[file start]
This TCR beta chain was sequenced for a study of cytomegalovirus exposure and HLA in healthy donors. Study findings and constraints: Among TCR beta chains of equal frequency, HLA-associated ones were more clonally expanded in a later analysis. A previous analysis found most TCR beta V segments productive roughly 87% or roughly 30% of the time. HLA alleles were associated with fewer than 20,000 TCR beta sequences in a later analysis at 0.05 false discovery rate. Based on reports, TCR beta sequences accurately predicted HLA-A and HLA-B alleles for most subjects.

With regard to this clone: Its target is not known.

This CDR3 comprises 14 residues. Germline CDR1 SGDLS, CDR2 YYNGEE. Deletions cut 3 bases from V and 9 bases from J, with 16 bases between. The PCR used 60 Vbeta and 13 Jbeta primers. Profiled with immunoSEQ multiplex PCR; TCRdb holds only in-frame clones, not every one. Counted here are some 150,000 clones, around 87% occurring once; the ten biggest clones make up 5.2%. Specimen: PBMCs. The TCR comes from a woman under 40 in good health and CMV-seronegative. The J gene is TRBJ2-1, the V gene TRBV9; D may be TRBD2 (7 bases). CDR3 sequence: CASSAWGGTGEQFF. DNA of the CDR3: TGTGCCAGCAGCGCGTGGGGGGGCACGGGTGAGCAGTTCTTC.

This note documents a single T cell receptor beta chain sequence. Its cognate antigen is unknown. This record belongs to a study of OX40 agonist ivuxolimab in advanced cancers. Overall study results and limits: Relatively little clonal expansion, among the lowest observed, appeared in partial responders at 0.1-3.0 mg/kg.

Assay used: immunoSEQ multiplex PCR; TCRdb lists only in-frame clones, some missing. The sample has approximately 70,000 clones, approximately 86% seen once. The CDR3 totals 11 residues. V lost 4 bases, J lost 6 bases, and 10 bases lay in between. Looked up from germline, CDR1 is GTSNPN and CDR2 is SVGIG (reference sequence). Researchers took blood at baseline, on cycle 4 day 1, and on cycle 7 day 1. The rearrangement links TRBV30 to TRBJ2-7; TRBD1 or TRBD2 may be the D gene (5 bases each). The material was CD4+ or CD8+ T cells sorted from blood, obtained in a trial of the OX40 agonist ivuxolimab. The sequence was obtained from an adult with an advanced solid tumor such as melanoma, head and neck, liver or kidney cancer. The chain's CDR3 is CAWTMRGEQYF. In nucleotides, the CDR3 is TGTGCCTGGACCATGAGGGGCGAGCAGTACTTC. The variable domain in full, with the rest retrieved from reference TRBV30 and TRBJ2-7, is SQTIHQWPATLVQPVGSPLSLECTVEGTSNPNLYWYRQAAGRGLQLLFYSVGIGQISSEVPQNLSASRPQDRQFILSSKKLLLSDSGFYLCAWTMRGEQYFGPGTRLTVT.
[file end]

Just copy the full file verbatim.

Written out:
This TCR beta chain was sequenced for a study of cytomegalovirus exposure and HLA in healthy donors. Study findings and constraints: Among TCR beta chains of equal frequency, HLA-associated ones were more clonally expanded in a later analysis. A previous analysis found most TCR beta V segments productive roughly 87% or roughly 30% of the time. HLA alleles were associated with fewer than 20,000 TCR beta sequences in a later analysis at 0.05 false discovery rate. Based on reports, TCR beta sequences accurately predicted HLA-A and HLA-B alleles for most subjects.

With regard to this clone: Its target is not known.

This CDR3 comprises 14 residues. Germline CDR1 SGDLS, CDR2 YYNGEE. Deletions cut 3 bases from V and 9 bases from J, with 16 bases between. The PCR used 60 Vbeta and 13 Jbeta primers. Profiled with immunoSEQ multiplex PCR; TCRdb holds only in-frame clones, not every one. Counted here are some 150,000 clones, around 87% occurring once; the ten biggest clones make up 5.2%. Specimen: PBMCs. The TCR comes from a woman under 40 in good health and CMV-seronegative. The J gene is TRBJ2-1, the V gene TRBV9; D may be TRBD2 (7 bases). CDR3 sequence: CASSAWGGTGEQFF. DNA of the CDR3: TGTGCCAGCAGCGCGTGGGGGGGCACGGGTGAGCAGTTCTTC.

This note documents a single T cell receptor beta chain sequence. Its cognate antigen is unknown. This record belongs to a study of OX40 agonist ivuxolimab in advanced cancers. Overall study results and limits: Relatively little clonal expansion, among the lowest observed, appeared in partial responders at 0.1-3.0 mg/kg.

Assay used: immunoSEQ multiplex PCR; TCRdb lists only in-frame clones, some missing. The sample has approximately 70,000 clones, approximately 86% seen once. The CDR3 totals 11 residues. V lost 4 bases, J lost 6 bases, and 10 bases lay in between. Looked up from germline, CDR1 is GTSNPN and CDR2 is SVGIG (reference sequence). Researchers took blood at baseline, on cycle 4 day 1, and on cycle 7 day 1. The rearrangement links TRBV30 to TRBJ2-7; TRBD1 or TRBD2 may be the D gene (5 bases each). The material was CD4+ or CD8+ T cells sorted from blood, obtained in a trial of the OX40 agonist ivuxolimab. The sequence was obtained from an adult with an advanced solid tumor such as melanoma, head and neck, liver or kidney cancer. The chain's CDR3 is CAWTMRGEQYF. In nucleotides, the CDR3 is TGTGCCTGGACCATGAGGGGCGAGCAGTACTTC. The variable domain in full, with the rest retrieved from reference TRBV30 and TRBJ2-7, is SQTIHQWPATLVQPVGSPLSLECTVEGTSNPNLYWYRQAAGRGLQLLFYSVGIGQISSEVPQNLSASRPQDRQFILSSKKLLLSDSGFYLCAWTMRGEQYFGPGTRLTVT.